Sunday, 16 May 2010

(1) Edinburgh

Our Edo is Edinburgh.

1 Cherry Blossom Moon
Alexander Maris, 2010

When was it ...

Ten years ago, living by The Meadows with their gean-blossom walks, I dreamt up a project, to take Basho’s Oku-no-Hosomichi as a routemaster for Scotland, traveling as he and Sora had, from the capital, Edina for Edo, on the road north to the Western Isles. And now I’m ready.

Now Ken and I will swap roles, Basho & Sora or Sora & Basho, and take to the road. In the planning the scope of our ploy has grown: making a word-map of Scotland that pairs one Scottish location with each of Basho’s 53 stations. On the way we will meet folk, drink 53 types of tea and 53 kinds of whisky, share conversation, and blog our way north. At the end of it all there will be poems – as skylines, audio and a map – all for free. For the opportunity, we have to thank a Creative Scotland Vital Spark award.

And so in 2010, on this anniversary of Basho's departure, 16 May, our year-long journey begins, in Ken’s second-floor flat on Bonnington Rd. These are some things we'll pack for the journey.

old pink & new orange maps
the dog’s picnic blanket
Rescue Remedy spray

miso packets
flasks and chocolate

compass, watch,
gazetteer and notebook,

hokku-labels for trees
and paper wishes


The Old House

260’s our degree zero
– not all the vista
but still a start

I have lived with this view to Arthur’s Seat, Salisbury Crags and Calton Hill (Castle Rock with neck craned) for several years, but soon I will flit to the South Side. The new place, Hillview (Blackford Hill, with neck craned), is on a wide street lined with cherry trees. I’d like to give the new house a new name.

these familiar streets –
Pilrig, Rosslyn, Bonnington,
Tinto, Breadalbane

This was Basho’s hokku of departure (tr. Cid Corman)

the grass door also
turning and turning into
a doll's house

a flitting in the offing
swopping one hill view
for another

Eck and I cross to the park. Outside Pilrig House we meet the owner practising with his metal detector, for a visit to Pathhead Roman camp. He chats about the trees on the far side that a developer, citing Dutch elm disease, axed, though they weren’t elms; Stevenson, who had relatives here, on his mother’s side, staid folk, who thought RLS outre; and further back the siege of Leith, when a Protestant army camped here to ‘persuade’ the French to leave.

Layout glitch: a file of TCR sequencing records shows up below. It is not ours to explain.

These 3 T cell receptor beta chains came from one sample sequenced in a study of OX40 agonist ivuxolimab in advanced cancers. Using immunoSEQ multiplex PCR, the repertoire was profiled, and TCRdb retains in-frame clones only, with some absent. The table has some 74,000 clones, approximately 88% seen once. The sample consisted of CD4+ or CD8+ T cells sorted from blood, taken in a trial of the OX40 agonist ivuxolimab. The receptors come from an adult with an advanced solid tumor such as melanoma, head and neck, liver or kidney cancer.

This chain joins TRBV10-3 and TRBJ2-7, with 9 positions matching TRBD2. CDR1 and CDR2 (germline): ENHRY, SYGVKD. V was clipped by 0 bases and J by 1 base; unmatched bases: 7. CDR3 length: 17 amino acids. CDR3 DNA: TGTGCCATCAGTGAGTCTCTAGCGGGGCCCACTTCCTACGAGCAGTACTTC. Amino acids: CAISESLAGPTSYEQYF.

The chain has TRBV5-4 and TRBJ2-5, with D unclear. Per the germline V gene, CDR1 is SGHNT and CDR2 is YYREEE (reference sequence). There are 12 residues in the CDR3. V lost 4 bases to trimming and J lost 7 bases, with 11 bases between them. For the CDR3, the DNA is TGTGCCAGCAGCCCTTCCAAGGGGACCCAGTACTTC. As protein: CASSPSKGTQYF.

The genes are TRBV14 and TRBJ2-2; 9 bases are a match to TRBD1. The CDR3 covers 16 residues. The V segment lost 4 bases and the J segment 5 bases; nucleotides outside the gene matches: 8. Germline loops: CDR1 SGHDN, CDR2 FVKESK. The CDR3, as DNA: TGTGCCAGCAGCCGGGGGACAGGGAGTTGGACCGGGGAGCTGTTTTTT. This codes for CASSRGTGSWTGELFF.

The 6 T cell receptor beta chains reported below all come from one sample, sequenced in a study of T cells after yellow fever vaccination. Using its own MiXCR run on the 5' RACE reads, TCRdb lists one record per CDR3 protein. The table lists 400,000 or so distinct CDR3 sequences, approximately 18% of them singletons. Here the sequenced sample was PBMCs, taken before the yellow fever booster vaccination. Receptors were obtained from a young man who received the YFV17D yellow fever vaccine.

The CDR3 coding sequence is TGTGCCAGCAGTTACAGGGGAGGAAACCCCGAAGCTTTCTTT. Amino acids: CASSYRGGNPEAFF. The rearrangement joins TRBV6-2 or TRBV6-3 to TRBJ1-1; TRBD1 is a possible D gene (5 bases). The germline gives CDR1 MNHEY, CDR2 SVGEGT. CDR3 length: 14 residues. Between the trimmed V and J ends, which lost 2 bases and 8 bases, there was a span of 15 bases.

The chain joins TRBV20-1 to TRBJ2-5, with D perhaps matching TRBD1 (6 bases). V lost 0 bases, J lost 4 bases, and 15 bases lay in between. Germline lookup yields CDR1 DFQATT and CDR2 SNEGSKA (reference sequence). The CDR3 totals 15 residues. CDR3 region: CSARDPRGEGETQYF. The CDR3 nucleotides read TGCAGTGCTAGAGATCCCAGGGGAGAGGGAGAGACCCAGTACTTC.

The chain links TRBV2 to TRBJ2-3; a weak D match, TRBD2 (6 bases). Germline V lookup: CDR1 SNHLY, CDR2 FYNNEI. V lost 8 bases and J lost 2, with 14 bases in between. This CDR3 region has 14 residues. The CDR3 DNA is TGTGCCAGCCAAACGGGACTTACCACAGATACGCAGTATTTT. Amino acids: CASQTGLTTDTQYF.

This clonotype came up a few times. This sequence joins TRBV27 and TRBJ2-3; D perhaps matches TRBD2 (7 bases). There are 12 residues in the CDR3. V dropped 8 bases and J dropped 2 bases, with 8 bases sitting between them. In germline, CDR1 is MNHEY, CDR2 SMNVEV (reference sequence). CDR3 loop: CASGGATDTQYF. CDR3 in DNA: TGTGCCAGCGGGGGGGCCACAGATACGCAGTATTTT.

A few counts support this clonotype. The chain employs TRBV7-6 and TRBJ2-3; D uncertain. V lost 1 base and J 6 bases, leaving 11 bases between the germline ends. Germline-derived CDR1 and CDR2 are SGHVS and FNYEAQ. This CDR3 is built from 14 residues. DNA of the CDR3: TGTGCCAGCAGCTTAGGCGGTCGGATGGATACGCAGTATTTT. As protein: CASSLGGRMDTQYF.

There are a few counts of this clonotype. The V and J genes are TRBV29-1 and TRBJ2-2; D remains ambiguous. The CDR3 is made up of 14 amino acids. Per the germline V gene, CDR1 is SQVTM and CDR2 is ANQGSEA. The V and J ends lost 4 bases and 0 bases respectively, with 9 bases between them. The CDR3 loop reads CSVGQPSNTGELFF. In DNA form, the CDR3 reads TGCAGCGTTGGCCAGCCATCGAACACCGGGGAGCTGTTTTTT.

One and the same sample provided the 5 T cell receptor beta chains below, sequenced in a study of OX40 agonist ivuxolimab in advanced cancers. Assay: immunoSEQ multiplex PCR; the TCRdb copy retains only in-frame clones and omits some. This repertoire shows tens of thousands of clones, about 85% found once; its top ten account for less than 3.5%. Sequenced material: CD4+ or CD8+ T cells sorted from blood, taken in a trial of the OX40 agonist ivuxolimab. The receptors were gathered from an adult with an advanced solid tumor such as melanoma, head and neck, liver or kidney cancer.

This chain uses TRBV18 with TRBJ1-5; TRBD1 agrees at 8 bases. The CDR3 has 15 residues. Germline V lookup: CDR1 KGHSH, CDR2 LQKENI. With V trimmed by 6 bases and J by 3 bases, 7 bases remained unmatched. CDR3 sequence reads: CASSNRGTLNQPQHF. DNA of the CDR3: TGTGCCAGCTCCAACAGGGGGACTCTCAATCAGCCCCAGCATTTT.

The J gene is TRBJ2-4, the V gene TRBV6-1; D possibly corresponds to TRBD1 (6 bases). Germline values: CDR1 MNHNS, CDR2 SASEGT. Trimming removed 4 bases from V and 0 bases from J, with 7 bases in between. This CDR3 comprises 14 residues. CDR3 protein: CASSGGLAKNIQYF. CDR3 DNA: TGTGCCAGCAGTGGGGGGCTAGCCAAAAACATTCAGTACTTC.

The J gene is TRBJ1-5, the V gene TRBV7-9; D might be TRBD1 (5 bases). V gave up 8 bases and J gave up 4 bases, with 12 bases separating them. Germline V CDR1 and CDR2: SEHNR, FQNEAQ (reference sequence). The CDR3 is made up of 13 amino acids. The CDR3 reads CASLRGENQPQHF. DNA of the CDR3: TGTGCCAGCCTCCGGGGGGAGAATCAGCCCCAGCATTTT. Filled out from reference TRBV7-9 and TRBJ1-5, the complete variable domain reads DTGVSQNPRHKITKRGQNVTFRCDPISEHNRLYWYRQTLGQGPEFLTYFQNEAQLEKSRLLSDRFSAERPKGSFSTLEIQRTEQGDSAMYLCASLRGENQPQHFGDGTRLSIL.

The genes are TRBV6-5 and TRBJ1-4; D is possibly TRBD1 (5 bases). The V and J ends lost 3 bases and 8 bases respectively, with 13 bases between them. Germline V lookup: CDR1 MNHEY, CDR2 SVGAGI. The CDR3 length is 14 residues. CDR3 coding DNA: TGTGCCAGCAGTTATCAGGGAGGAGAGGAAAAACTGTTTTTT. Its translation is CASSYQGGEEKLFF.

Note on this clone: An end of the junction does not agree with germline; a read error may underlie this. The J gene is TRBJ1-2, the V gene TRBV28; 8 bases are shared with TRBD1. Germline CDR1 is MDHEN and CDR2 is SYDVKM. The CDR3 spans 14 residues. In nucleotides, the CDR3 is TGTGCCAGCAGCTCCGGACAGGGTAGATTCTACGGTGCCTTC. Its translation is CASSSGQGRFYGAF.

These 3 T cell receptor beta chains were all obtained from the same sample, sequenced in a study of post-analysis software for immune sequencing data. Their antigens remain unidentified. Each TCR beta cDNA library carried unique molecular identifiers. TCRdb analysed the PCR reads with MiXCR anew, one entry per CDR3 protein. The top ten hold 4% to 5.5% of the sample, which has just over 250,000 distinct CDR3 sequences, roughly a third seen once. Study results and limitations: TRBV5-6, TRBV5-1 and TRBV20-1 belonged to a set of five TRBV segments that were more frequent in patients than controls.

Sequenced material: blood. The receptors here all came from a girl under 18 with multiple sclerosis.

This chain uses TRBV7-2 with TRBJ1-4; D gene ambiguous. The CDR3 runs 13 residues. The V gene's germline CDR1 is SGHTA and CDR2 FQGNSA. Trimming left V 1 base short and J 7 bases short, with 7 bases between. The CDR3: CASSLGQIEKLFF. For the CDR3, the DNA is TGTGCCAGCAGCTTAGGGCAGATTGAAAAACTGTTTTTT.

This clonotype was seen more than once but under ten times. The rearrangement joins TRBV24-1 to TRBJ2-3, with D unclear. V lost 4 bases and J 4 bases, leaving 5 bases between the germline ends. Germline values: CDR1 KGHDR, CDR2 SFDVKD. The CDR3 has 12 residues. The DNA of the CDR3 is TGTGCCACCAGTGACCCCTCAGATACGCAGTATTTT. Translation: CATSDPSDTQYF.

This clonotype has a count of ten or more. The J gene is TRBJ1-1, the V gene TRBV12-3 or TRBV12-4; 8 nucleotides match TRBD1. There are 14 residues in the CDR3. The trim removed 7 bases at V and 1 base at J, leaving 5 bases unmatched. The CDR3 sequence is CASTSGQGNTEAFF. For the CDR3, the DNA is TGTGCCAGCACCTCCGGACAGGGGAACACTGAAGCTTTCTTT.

after five years
a last gathering before
the flit, and the road

Back in the flat guests arrive, for tea (Gabalong Black) and whisky (Nikka White, a Japanese malt), squash for the kids (Owoce lesne from the Polish deli), fresh-fruit cake and banana-&-walnut loaf, and talk about places and poems to come – though the host can hardly sit still to join in.

Ken, naebuddy ever said
it was goan tae be
easy bein poets

I read out Basho’s famous opening, dreaming of distance, and then the kids present their chorus, one-word-each


1 Basho & Ango (arcane ritual)
Paul Edgerley, 2010

Arcane Ritual

In the playpark we devise a game – or is it an arcane ritual? – the winner's whoever can stay balanced longest on one foot on the chain-hung logs. Mark devises a hopping strategy and throws Lorna off-balance. We pin verses and tie wishes to trees.

Nicole & Stefan call with apologies – “sorry, for not coming today. We had two emails yesterday planning our lifetime otherwise...” and send pictures of Ogaki, where Basho’s journey ended.

Let looking with extensive view
Survey Scotland from Whithorn to Polewe

(after Samuel Johnson)

1 260 Bonnington Road | Edo
Ken Cockburn, 2010




Pilrig House (55°58'3.91"N 3°10'56.40"W) is on the north side of the park.

the road north is a journey that will conclude in 53 audio | visual word-maps: poems describing different locations, typeset in the form of skylines and other natural features, accompanied by recordings in a variety of voices. The poetic mapping of Scotland will be available from May 16, 2011. In the meantime, visit the website of our recently completed word-map for the Peak District National Park, white peak | dark peak.

Coda: On The Street Where Irfan Lives

Cherry Blossom

The street where I live is lined
with cherry trees
and this is the season of cherry blossom.

The trees are blossoming pink
which has not yet fallen
onto the parked cars like strawberry milkshake snow.

There is one tree opposite our house
which blossoms white
in defiance of the consensus.

If I were Japanese, maybe a Zen monk
with one robe and one bowl,
I would write a poem.

The poem would have seventeen
syllables, of course, something
about the impermanence of things.

As it is, I’ve a wardrobe
full of clothes for every occasion
and we eat from plates where I live.

I believe there is a full moon tonight,
another opportunity for a poem
if I were Japanese, moon viewing,

but the sky is clouded over
just as the mind obscures
the clear light of awareness.

Irfan Merchant

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